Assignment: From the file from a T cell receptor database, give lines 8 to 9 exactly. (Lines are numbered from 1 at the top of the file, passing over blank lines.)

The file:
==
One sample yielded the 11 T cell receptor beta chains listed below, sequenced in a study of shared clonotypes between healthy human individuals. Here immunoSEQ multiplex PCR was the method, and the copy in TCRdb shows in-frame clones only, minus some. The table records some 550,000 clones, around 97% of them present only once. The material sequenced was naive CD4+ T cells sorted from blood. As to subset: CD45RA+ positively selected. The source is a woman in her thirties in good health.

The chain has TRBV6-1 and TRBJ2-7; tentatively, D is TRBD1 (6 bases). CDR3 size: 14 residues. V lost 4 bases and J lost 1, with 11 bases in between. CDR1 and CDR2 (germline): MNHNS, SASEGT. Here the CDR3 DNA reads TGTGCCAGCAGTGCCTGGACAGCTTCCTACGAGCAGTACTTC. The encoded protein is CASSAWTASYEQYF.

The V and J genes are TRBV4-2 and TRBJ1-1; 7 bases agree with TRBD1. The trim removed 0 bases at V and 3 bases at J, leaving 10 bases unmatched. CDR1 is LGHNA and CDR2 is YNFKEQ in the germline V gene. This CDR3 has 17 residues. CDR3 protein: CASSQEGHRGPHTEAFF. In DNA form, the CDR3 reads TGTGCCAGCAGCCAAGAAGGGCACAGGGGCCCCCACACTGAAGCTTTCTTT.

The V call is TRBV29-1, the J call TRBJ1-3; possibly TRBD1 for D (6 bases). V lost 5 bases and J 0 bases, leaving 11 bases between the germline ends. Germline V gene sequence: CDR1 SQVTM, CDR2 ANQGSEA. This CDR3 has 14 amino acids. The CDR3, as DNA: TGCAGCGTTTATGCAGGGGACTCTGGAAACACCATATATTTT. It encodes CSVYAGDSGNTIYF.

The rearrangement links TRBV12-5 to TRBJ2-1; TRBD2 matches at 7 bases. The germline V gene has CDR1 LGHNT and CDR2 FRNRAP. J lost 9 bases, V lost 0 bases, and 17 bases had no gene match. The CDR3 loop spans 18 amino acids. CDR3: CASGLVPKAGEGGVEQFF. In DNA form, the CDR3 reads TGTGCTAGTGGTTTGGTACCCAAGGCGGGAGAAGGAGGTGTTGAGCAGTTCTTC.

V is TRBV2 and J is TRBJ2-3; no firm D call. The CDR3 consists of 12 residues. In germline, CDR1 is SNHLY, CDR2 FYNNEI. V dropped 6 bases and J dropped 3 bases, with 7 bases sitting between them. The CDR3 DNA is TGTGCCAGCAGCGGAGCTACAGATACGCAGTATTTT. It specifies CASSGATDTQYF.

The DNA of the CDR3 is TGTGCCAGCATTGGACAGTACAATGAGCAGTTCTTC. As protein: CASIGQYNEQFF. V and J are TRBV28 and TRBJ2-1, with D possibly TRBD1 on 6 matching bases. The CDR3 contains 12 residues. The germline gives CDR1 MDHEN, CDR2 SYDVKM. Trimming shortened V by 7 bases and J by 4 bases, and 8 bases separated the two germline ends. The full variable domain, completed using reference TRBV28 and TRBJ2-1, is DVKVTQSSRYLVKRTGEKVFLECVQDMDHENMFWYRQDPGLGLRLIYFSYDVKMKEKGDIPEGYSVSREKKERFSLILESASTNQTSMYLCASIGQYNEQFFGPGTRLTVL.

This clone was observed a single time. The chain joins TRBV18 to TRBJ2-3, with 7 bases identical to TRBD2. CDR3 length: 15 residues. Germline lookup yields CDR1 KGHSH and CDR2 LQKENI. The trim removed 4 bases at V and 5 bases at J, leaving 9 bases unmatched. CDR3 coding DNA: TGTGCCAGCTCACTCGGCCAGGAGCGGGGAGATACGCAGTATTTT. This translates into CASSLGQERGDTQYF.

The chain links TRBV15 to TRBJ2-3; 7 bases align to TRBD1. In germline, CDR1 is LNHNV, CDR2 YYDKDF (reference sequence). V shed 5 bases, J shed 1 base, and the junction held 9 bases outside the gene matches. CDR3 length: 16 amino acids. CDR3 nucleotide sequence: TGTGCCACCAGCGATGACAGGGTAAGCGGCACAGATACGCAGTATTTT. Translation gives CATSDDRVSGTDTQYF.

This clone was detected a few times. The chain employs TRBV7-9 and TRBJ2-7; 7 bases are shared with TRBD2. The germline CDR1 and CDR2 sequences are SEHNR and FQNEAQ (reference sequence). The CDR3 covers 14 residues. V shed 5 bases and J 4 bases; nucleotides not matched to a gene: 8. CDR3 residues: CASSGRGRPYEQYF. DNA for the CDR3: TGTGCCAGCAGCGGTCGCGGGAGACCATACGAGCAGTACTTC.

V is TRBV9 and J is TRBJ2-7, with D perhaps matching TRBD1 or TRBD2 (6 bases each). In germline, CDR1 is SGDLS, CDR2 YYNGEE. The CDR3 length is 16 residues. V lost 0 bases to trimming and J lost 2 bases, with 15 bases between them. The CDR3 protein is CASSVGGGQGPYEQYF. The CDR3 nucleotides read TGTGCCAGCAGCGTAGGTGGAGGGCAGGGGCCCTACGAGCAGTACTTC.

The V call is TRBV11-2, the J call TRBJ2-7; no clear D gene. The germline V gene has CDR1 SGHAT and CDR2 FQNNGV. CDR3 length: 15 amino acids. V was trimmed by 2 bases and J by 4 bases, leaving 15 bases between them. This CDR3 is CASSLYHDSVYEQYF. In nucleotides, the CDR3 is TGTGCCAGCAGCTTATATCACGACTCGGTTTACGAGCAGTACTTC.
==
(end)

This clone was observed a single time. The chain joins TRBV18 to TRBJ2-3, with 7 bases identical to TRBD2. CDR3 length: 15 residues. Germline lookup yields CDR1 KGHSH and CDR2 LQKENI. The trim removed 4 bases at V and 5 bases at J, leaving 9 bases unmatched. CDR3 coding DNA: TGTGCCAGCTCACTCGGCCAGGAGCGGGGAGATACGCAGTATTTT. This translates into CASSLGQERGDTQYF.

The chain links TRBV15 to TRBJ2-3; 7 bases align to TRBD1. In germline, CDR1 is LNHNV, CDR2 YYDKDF (reference sequence). V shed 5 bases, J shed 1 base, and the junction held 9 bases outside the gene matches. CDR3 length: 16 amino acids. CDR3 nucleotide sequence: TGTGCCACCAGCGATGACAGGGTAAGCGGCACAGATACGCAGTATTTT. Translation gives CATSDDRVSGTDTQYF.